Figure 4
figure 4

Validation of anti-G72 antibodies using western blotting and LI-COR Odyssey ® Infrared Imaging System. (A) Western blotting was performed using rabbit polyclonal antibodies anti-G72 #1410 (left) or anti-G72 #1411 (right). Lane 1: total protein lysate from mock-transfected HEK-293 cells. Lane 2: total protein lysate from His-G72-transfected HEK-293 cells. Lane 3: Eluate from immunoprecipitation (IP) of mock lysate with anti-G72 #1411. Lane 4: Eluate from IP of His-G72 lysate with anti-G72 #1411. A strong signal for His-G72 was detected at ~22 kDa (lanes 2 and 4), with weaker bands around 18 kDa and below. Additional bands in lanes 3 and 4 (weak signal at 25 kDa and strong signal at 50 kDa) represent the light and heavy chain of the antibody used for IP. (B) G72-specific antibody #1410 (upper panel, green) and a commercial anti-His antibody (middle panel, red) detect the same protein bands on Western blots (merged image, lower panel, yellow) in total protein lysates from HEK-293 cells overexpressing His-G72. Lane 1 & lane 2: as described in A.

Antibodies #1410 and #1411 were also validated for immunocytochemistry. Both polyclonal antibodies specifically stained G72-transfected, but not mock-transfected HEK-293 cells. G72 showed a mainly punctate expression pattern (Additional File 1), which is typical for mitochondrial proteins and which paralleled the subcellular G72 localisation recently described by Kvajo et al. [3]. Antibodies #1412 and #1413 did not yield a specific signal in western blotting or immunocytochemistry experiments and did not bind G72 in IP reactions. Therefore, only antibodies #1410 and #1411 were used in future experiments.

Attempted detection of G72 protein in human brain lysates

Detection of endogenous G72 protein in human tissues reportedly expressing G72 [1, 5] was attempted using human protein lysates ("protein medleys", BD Biosciences, Clontech) from seven different CNS regions (spinal cord, amygdala, cerebellum, frontal lobe, fetal brain, hippocampus, temporal lobe) and testis. His-G72-containing lysates were used as a positive control in all experiments. In order to detect even weak signals, a variety of very sensitive detection reagents as well as LI-COR Odyssey® Infrared Imaging was used. Representative results are shown in Fig. 5. No specific signal for endogenous G72 was observed at the expected molecular weight of ~18 kDa with either of the previously validated antibodies, anti-G72 #1410 and #1411. An unspecific band just above 50 kDa was observed with #1411 in all human CNS samples (lanes 3, 5, 6, 7, 8), but not in testis (lane 4) or rat brain (lane 9). A very weak band, the visibility of which could be increased through scanning at higher intensity (analogous to longer exposure times), was observed at around 15 kDa (i.e. below the expected size for human G72) in testis (lane 4), cerebellum (lane 6) and fetal brain (lane 8), but not in spinal cord, amygdala, frontal lobe or rat cortex.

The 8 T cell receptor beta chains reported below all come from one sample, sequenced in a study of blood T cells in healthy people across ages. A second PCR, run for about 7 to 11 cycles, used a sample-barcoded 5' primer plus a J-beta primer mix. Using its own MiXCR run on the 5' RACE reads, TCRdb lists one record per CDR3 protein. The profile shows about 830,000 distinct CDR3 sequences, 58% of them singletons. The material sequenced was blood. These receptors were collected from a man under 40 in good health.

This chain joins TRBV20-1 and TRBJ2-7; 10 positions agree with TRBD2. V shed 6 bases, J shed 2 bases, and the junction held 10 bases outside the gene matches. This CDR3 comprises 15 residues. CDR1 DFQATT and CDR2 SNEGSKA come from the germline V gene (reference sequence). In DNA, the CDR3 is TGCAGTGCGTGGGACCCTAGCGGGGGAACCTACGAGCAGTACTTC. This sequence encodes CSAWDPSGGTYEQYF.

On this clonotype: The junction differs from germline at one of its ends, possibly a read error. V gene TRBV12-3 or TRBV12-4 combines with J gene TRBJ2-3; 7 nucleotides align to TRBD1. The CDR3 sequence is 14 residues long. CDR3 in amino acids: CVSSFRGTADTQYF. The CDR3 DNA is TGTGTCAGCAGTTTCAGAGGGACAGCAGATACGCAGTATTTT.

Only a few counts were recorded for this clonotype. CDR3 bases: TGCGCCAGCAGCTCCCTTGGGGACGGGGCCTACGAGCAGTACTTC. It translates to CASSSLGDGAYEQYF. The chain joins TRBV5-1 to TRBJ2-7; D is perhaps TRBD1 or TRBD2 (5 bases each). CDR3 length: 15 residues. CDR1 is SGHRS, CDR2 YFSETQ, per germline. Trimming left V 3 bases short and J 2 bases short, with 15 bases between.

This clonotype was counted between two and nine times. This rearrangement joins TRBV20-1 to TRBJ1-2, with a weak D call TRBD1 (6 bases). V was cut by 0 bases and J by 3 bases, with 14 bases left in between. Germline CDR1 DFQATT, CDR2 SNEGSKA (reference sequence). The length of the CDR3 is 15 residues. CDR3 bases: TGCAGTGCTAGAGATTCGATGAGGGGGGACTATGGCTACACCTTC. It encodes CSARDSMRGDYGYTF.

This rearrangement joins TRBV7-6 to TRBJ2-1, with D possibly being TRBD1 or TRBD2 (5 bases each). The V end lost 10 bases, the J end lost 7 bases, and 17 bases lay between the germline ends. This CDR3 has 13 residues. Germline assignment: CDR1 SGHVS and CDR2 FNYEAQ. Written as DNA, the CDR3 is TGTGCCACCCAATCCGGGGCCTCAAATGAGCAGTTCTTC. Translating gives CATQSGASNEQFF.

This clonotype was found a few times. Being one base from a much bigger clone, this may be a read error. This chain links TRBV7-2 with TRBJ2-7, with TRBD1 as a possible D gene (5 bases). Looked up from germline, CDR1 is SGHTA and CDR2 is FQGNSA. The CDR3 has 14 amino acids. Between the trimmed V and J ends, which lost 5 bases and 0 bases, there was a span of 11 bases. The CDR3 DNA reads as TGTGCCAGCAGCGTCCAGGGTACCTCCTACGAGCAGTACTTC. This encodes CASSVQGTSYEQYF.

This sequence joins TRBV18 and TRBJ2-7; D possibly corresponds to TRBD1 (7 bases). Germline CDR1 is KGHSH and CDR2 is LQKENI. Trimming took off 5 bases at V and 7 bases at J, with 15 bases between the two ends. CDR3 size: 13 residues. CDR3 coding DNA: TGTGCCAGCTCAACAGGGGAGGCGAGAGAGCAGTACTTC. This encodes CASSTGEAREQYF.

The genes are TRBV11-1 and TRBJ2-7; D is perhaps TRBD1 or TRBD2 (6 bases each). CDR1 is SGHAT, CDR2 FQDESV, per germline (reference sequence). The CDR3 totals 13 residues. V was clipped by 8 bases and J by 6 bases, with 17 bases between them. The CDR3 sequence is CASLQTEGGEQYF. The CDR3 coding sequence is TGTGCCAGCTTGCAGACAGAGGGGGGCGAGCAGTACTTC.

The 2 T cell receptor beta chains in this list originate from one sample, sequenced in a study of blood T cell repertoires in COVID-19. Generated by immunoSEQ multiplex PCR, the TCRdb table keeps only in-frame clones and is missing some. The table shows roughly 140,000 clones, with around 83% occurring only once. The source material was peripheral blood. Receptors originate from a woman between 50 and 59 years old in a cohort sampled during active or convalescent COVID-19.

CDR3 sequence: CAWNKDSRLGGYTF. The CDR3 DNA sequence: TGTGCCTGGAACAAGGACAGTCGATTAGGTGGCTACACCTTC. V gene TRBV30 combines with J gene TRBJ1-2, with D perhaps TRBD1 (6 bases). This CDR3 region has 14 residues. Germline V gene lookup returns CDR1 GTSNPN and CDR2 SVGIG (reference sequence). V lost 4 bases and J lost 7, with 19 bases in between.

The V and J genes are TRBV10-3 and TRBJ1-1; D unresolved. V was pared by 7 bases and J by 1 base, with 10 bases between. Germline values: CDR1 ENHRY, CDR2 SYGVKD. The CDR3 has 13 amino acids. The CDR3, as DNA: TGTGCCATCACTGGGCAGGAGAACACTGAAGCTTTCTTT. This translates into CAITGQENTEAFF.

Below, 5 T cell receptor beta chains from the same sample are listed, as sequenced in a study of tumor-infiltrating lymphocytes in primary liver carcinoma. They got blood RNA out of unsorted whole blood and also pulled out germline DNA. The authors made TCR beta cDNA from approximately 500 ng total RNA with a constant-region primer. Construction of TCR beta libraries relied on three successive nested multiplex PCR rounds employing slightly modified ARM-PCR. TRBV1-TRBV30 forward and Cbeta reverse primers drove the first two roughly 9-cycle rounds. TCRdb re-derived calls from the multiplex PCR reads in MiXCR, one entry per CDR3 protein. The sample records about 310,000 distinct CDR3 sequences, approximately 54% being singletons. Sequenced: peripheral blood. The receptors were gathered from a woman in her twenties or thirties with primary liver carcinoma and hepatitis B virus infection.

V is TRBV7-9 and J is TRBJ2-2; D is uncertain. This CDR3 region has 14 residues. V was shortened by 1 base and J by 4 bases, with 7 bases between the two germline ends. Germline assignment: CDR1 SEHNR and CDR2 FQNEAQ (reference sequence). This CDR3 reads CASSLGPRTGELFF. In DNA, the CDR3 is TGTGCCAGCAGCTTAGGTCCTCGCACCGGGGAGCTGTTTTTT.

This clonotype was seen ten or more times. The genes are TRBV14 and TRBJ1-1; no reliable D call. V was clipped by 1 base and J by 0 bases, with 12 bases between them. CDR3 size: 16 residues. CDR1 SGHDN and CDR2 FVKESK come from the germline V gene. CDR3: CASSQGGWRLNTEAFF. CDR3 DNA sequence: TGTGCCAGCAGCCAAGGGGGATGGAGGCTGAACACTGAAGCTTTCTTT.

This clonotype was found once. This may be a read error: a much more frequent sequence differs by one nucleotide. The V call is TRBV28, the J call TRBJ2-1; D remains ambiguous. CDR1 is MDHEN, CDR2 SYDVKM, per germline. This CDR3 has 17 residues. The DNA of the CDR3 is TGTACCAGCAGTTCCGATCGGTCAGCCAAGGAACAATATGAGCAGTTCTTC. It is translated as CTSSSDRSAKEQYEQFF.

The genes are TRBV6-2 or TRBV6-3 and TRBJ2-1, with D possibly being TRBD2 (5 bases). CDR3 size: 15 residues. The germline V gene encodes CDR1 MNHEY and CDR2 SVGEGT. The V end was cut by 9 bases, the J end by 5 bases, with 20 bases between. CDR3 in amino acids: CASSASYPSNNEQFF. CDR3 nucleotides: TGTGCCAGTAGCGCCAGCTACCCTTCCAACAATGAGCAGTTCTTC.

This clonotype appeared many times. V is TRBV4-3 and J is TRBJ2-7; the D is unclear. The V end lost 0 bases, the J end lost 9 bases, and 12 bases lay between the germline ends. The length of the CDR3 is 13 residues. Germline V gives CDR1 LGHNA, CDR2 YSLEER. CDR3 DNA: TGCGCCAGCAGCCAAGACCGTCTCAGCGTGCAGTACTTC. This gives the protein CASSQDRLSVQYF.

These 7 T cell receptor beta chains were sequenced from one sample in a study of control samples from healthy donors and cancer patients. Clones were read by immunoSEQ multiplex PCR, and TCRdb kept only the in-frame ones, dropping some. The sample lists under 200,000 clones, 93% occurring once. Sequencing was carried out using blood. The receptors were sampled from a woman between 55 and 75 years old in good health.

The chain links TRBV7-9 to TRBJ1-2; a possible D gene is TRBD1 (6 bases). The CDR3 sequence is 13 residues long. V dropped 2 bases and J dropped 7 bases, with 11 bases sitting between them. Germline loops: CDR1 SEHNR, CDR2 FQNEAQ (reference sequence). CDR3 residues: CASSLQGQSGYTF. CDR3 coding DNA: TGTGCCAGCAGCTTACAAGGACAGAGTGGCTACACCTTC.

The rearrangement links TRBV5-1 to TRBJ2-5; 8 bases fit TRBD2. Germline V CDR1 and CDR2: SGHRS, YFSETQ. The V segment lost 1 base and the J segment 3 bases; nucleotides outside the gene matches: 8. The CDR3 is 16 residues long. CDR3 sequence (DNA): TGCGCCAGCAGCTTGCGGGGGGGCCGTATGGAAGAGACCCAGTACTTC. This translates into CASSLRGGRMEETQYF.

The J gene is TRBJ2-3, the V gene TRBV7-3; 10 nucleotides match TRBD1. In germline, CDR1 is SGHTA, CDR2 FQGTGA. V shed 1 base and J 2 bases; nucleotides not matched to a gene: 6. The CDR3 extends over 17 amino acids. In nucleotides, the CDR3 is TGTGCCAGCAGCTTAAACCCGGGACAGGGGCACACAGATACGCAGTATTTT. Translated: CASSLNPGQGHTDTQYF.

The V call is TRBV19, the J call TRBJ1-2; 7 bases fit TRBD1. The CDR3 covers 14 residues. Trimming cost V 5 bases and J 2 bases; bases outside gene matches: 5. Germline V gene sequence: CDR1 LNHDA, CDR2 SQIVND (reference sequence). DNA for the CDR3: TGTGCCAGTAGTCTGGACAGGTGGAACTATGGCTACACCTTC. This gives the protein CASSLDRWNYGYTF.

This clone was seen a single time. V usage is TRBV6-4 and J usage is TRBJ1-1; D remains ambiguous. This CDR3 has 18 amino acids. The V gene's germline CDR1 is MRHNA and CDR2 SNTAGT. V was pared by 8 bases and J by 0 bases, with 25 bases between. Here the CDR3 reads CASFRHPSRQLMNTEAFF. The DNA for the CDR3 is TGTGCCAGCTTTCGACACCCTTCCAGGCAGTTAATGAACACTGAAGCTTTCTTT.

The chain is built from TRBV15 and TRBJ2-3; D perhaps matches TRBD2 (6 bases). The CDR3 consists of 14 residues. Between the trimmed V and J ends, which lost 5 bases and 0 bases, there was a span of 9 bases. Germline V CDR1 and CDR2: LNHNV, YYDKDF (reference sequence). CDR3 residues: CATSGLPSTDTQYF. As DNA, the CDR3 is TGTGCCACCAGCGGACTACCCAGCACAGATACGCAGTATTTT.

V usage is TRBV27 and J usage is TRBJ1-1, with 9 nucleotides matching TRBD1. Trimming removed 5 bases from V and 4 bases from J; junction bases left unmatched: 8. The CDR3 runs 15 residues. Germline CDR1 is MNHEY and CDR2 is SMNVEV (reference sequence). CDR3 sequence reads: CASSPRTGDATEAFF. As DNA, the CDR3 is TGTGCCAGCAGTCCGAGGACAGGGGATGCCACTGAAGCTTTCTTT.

Figure 5
figure 5

Attempted detection of G72 protein in human samples by western blotting. Western blot membranes were probed with anti-G72 #1410 and #1411 as indicated above and visualised using the LI-COR Odyssey® Infrared Imaging System. Lane 1: total protein lysate from His-G72-transfected HEK-293 cells (positive control). 2: no sample. 3–8: Clontech/BD Biosciences human "protein medleys"; 3: spinal cord. 4: testis. 5: amygdala. 6: cerebellum. 7: frontal lobe. 8: fetal brain. 9: total protein lysate from rat cortex, postnatal day 14 (negative control – no G72 gene in rat). M: molecular weight standards. No specific signal at the expected size of ~18 kDa was detected in any of the human samples. A very weak signal at ~15 kDa was seen in testis, cerebellum and fetal brain (lanes 4, 6, 8). Anti-G72 #1411 detected a strong unspecific signal of unknown identity in all human CNS samples (lanes 3, 5, 6, 7, 8). Blots were reprobed with anti-actin as a loading control (lower panel).

When western blots were developed using the very sensitive detection reagent "ECL Advance" in combination with long exposure time (> 10 min), anti-G72 antibody #1410 detected a signal at around 20 kDa, i.e. slightly above the expected size for human G72, in the human fetal brain protein medley (Additional File 2). This band was not detected using antibody #1411. Furthermore, a signal at the same size was also observed in rat cortex, although rodent species do not possess a G72 orthologue, thus making it unlikely that the observed signal in fetal brain represented endogenous G72.

Taken together, our western blotting experiments with a range of sensitive detection methods did not detect native G72 protein in a variety of human brain regions (including cerebellum and amygdala), spinal cord or testis.

In silicoanalysis of G72 transcription